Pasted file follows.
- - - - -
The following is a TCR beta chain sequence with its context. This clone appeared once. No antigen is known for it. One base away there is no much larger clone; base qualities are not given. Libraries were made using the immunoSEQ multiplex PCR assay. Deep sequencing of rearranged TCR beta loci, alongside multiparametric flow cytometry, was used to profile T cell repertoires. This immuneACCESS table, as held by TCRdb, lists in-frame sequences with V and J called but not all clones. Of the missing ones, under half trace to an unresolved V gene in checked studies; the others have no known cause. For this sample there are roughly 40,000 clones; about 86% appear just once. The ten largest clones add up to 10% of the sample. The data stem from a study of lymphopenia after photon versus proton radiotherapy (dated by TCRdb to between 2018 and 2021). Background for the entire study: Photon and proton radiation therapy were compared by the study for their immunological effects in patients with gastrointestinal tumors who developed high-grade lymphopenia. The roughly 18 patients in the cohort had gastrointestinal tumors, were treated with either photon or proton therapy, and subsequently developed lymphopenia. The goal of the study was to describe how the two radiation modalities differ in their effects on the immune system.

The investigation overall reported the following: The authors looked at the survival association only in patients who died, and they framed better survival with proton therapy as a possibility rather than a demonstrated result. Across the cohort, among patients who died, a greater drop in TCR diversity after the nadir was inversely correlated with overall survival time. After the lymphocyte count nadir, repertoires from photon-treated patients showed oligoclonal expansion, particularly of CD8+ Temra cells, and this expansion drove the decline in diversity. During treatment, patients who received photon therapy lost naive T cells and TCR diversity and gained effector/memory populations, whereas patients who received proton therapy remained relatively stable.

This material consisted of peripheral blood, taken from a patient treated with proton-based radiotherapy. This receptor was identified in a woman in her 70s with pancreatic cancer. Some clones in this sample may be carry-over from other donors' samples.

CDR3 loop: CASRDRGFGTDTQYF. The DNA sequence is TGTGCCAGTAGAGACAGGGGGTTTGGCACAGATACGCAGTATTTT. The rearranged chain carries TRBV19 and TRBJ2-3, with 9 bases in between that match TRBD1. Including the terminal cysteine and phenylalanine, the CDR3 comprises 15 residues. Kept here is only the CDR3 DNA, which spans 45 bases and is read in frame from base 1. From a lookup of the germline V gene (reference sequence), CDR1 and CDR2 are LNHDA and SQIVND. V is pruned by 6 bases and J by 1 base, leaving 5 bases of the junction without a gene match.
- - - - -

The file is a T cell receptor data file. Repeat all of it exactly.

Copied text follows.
The following is a TCR beta chain sequence with its context. This clone appeared once. No antigen is known for it. One base away there is no much larger clone; base qualities are not given. Libraries were made using the immunoSEQ multiplex PCR assay. Deep sequencing of rearranged TCR beta loci, alongside multiparametric flow cytometry, was used to profile T cell repertoires. This immuneACCESS table, as held by TCRdb, lists in-frame sequences with V and J called but not all clones. Of the missing ones, under half trace to an unresolved V gene in checked studies; the others have no known cause. For this sample there are roughly 40,000 clones; about 86% appear just once. The ten largest clones add up to 10% of the sample. The data stem from a study of lymphopenia after photon versus proton radiotherapy (dated by TCRdb to between 2018 and 2021). Background for the entire study: Photon and proton radiation therapy were compared by the study for their immunological effects in patients with gastrointestinal tumors who developed high-grade lymphopenia. The roughly 18 patients in the cohort had gastrointestinal tumors, were treated with either photon or proton therapy, and subsequently developed lymphopenia. The goal of the study was to describe how the two radiation modalities differ in their effects on the immune system.

The investigation overall reported the following: The authors looked at the survival association only in patients who died, and they framed better survival with proton therapy as a possibility rather than a demonstrated result. Across the cohort, among patients who died, a greater drop in TCR diversity after the nadir was inversely correlated with overall survival time. After the lymphocyte count nadir, repertoires from photon-treated patients showed oligoclonal expansion, particularly of CD8+ Temra cells, and this expansion drove the decline in diversity. During treatment, patients who received photon therapy lost naive T cells and TCR diversity and gained effector/memory populations, whereas patients who received proton therapy remained relatively stable.

This material consisted of peripheral blood, taken from a patient treated with proton-based radiotherapy. This receptor was identified in a woman in her 70s with pancreatic cancer. Some clones in this sample may be carry-over from other donors' samples.

CDR3 loop: CASRDRGFGTDTQYF. The DNA sequence is TGTGCCAGTAGAGACAGGGGGTTTGGCACAGATACGCAGTATTTT. The rearranged chain carries TRBV19 and TRBJ2-3, with 9 bases in between that match TRBD1. Including the terminal cysteine and phenylalanine, the CDR3 comprises 15 residues. Kept here is only the CDR3 DNA, which spans 45 bases and is read in frame from base 1. From a lookup of the germline V gene (reference sequence), CDR1 and CDR2 are LNHDA and SQIVND. V is pruned by 6 bases and J by 1 base, leaving 5 bases of the junction without a gene match.